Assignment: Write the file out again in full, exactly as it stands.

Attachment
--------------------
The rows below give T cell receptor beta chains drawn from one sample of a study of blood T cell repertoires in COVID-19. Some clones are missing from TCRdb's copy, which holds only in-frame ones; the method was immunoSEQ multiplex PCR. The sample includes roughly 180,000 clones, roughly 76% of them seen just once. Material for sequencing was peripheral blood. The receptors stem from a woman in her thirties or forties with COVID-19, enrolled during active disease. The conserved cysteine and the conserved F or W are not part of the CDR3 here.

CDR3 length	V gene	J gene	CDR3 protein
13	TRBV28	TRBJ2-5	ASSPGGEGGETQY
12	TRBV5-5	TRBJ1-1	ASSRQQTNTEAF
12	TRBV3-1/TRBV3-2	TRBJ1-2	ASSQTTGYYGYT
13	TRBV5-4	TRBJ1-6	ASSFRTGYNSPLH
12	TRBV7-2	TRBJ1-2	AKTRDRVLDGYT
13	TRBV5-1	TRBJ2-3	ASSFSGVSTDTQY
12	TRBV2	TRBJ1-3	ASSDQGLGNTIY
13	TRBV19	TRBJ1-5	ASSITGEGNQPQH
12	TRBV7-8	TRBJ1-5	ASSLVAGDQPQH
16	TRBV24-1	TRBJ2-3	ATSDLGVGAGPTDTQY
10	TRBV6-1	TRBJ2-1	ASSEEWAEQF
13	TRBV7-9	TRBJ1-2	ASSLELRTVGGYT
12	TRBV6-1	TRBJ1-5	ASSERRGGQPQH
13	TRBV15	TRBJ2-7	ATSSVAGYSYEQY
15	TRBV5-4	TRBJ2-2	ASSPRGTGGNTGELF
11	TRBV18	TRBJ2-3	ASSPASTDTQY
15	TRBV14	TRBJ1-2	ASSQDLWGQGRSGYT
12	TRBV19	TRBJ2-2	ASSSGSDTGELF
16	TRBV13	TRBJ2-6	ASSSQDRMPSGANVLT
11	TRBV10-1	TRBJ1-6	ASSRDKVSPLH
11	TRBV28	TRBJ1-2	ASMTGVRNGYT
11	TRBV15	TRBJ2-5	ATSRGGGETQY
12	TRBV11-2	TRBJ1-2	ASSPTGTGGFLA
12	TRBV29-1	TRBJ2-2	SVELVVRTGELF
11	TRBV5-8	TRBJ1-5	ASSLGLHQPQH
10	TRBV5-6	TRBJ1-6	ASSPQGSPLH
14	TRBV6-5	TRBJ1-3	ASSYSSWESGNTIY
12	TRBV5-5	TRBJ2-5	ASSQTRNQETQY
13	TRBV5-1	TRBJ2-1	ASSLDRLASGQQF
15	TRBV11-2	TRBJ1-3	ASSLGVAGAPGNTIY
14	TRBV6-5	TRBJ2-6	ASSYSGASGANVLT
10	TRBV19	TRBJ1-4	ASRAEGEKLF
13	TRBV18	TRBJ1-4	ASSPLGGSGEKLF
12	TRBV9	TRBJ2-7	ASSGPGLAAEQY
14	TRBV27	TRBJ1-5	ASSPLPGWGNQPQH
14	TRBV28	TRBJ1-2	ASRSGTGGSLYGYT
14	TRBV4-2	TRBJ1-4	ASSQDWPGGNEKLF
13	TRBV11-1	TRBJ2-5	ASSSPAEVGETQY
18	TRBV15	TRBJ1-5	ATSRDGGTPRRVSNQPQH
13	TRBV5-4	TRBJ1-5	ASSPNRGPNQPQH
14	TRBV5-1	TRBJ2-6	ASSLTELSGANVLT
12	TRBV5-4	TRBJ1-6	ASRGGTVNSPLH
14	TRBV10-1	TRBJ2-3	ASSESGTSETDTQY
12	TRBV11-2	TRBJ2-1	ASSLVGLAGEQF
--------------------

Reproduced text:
The rows below give T cell receptor beta chains drawn from one sample of a study of blood T cell repertoires in COVID-19. Some clones are missing from TCRdb's copy, which holds only in-frame ones; the method was immunoSEQ multiplex PCR. The sample includes roughly 180,000 clones, roughly 76% of them seen just once. Material for sequencing was peripheral blood. The receptors stem from a woman in her thirties or forties with COVID-19, enrolled during active disease. The conserved cysteine and the conserved F or W are not part of the CDR3 here.

CDR3 length	V gene	J gene	CDR3 protein
13	TRBV28	TRBJ2-5	ASSPGGEGGETQY
12	TRBV5-5	TRBJ1-1	ASSRQQTNTEAF
12	TRBV3-1/TRBV3-2	TRBJ1-2	ASSQTTGYYGYT
13	TRBV5-4	TRBJ1-6	ASSFRTGYNSPLH
12	TRBV7-2	TRBJ1-2	AKTRDRVLDGYT
13	TRBV5-1	TRBJ2-3	ASSFSGVSTDTQY
12	TRBV2	TRBJ1-3	ASSDQGLGNTIY
13	TRBV19	TRBJ1-5	ASSITGEGNQPQH
12	TRBV7-8	TRBJ1-5	ASSLVAGDQPQH
16	TRBV24-1	TRBJ2-3	ATSDLGVGAGPTDTQY
10	TRBV6-1	TRBJ2-1	ASSEEWAEQF
13	TRBV7-9	TRBJ1-2	ASSLELRTVGGYT
12	TRBV6-1	TRBJ1-5	ASSERRGGQPQH
13	TRBV15	TRBJ2-7	ATSSVAGYSYEQY
15	TRBV5-4	TRBJ2-2	ASSPRGTGGNTGELF
11	TRBV18	TRBJ2-3	ASSPASTDTQY
15	TRBV14	TRBJ1-2	ASSQDLWGQGRSGYT
12	TRBV19	TRBJ2-2	ASSSGSDTGELF
16	TRBV13	TRBJ2-6	ASSSQDRMPSGANVLT
11	TRBV10-1	TRBJ1-6	ASSRDKVSPLH
11	TRBV28	TRBJ1-2	ASMTGVRNGYT
11	TRBV15	TRBJ2-5	ATSRGGGETQY
12	TRBV11-2	TRBJ1-2	ASSPTGTGGFLA
12	TRBV29-1	TRBJ2-2	SVELVVRTGELF
11	TRBV5-8	TRBJ1-5	ASSLGLHQPQH
10	TRBV5-6	TRBJ1-6	ASSPQGSPLH
14	TRBV6-5	TRBJ1-3	ASSYSSWESGNTIY
12	TRBV5-5	TRBJ2-5	ASSQTRNQETQY
13	TRBV5-1	TRBJ2-1	ASSLDRLASGQQF
15	TRBV11-2	TRBJ1-3	ASSLGVAGAPGNTIY
14	TRBV6-5	TRBJ2-6	ASSYSGASGANVLT
10	TRBV19	TRBJ1-4	ASRAEGEKLF
13	TRBV18	TRBJ1-4	ASSPLGGSGEKLF
12	TRBV9	TRBJ2-7	ASSGPGLAAEQY
14	TRBV27	TRBJ1-5	ASSPLPGWGNQPQH
14	TRBV28	TRBJ1-2	ASRSGTGGSLYGYT
14	TRBV4-2	TRBJ1-4	ASSQDWPGGNEKLF
13	TRBV11-1	TRBJ2-5	ASSSPAEVGETQY
18	TRBV15	TRBJ1-5	ATSRDGGTPRRVSNQPQH
13	TRBV5-4	TRBJ1-5	ASSPNRGPNQPQH
14	TRBV5-1	TRBJ2-6	ASSLTELSGANVLT
12	TRBV5-4	TRBJ1-6	ASRGGTVNSPLH
14	TRBV10-1	TRBJ2-3	ASSESGTSETDTQY
12	TRBV11-2	TRBJ2-1	ASSLVGLAGEQF